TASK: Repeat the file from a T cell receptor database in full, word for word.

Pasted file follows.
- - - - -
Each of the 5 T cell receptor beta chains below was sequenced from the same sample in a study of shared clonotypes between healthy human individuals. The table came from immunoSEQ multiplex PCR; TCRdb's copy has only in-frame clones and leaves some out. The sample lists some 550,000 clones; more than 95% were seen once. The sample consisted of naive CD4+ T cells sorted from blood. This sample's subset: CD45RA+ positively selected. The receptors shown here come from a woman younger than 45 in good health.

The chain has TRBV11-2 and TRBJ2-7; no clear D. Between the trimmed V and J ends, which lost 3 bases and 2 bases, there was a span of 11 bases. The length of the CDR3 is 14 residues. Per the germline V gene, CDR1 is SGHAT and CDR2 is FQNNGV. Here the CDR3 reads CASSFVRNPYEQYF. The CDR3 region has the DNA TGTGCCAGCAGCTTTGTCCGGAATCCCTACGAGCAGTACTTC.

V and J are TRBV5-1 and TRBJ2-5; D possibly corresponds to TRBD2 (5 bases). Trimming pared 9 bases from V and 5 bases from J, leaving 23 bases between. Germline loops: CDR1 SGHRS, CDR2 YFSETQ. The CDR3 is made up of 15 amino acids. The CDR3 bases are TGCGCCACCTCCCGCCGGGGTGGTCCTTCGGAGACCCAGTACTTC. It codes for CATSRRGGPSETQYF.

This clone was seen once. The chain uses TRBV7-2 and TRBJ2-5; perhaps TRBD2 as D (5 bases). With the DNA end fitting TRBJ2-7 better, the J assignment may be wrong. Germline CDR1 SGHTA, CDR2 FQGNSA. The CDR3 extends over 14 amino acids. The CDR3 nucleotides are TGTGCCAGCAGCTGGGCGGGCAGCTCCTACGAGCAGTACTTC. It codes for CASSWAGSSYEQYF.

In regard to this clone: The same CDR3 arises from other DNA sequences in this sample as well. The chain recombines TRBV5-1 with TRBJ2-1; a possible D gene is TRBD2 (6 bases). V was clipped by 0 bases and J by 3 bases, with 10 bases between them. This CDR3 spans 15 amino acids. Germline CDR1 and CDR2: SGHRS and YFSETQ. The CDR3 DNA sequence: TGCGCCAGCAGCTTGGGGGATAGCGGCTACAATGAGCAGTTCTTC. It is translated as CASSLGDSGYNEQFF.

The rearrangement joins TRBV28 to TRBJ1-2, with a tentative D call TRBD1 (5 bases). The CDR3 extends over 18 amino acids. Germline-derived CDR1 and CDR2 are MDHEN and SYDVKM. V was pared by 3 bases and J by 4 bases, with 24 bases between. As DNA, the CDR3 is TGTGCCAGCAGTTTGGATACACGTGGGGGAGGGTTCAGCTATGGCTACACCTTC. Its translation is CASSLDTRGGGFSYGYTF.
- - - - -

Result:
Each of the 5 T cell receptor beta chains below was sequenced from the same sample in a study of shared clonotypes between healthy human individuals. The table came from immunoSEQ multiplex PCR; TCRdb's copy has only in-frame clones and leaves some out. The sample lists some 550,000 clones; more than 95% were seen once. The sample consisted of naive CD4+ T cells sorted from blood. This sample's subset: CD45RA+ positively selected. The receptors shown here come from a woman younger than 45 in good health.

The chain has TRBV11-2 and TRBJ2-7; no clear D. Between the trimmed V and J ends, which lost 3 bases and 2 bases, there was a span of 11 bases. The length of the CDR3 is 14 residues. Per the germline V gene, CDR1 is SGHAT and CDR2 is FQNNGV. Here the CDR3 reads CASSFVRNPYEQYF. The CDR3 region has the DNA TGTGCCAGCAGCTTTGTCCGGAATCCCTACGAGCAGTACTTC.

V and J are TRBV5-1 and TRBJ2-5; D possibly corresponds to TRBD2 (5 bases). Trimming pared 9 bases from V and 5 bases from J, leaving 23 bases between. Germline loops: CDR1 SGHRS, CDR2 YFSETQ. The CDR3 is made up of 15 amino acids. The CDR3 bases are TGCGCCACCTCCCGCCGGGGTGGTCCTTCGGAGACCCAGTACTTC. It codes for CATSRRGGPSETQYF.

This clone was seen once. The chain uses TRBV7-2 and TRBJ2-5; perhaps TRBD2 as D (5 bases). With the DNA end fitting TRBJ2-7 better, the J assignment may be wrong. Germline CDR1 SGHTA, CDR2 FQGNSA. The CDR3 extends over 14 amino acids. The CDR3 nucleotides are TGTGCCAGCAGCTGGGCGGGCAGCTCCTACGAGCAGTACTTC. It codes for CASSWAGSSYEQYF.

In regard to this clone: The same CDR3 arises from other DNA sequences in this sample as well. The chain recombines TRBV5-1 with TRBJ2-1; a possible D gene is TRBD2 (6 bases). V was clipped by 0 bases and J by 3 bases, with 10 bases between them. This CDR3 spans 15 amino acids. Germline CDR1 and CDR2: SGHRS and YFSETQ. The CDR3 DNA sequence: TGCGCCAGCAGCTTGGGGGATAGCGGCTACAATGAGCAGTTCTTC. It is translated as CASSLGDSGYNEQFF.

The rearrangement joins TRBV28 to TRBJ1-2, with a tentative D call TRBD1 (5 bases). The CDR3 extends over 18 amino acids. Germline-derived CDR1 and CDR2 are MDHEN and SYDVKM. V was pared by 3 bases and J by 4 bases, with 24 bases between. As DNA, the CDR3 is TGTGCCAGCAGTTTGGATACACGTGGGGGAGGGTTCAGCTATGGCTACACCTTC. Its translation is CASSLDTRGGGFSYGYTF.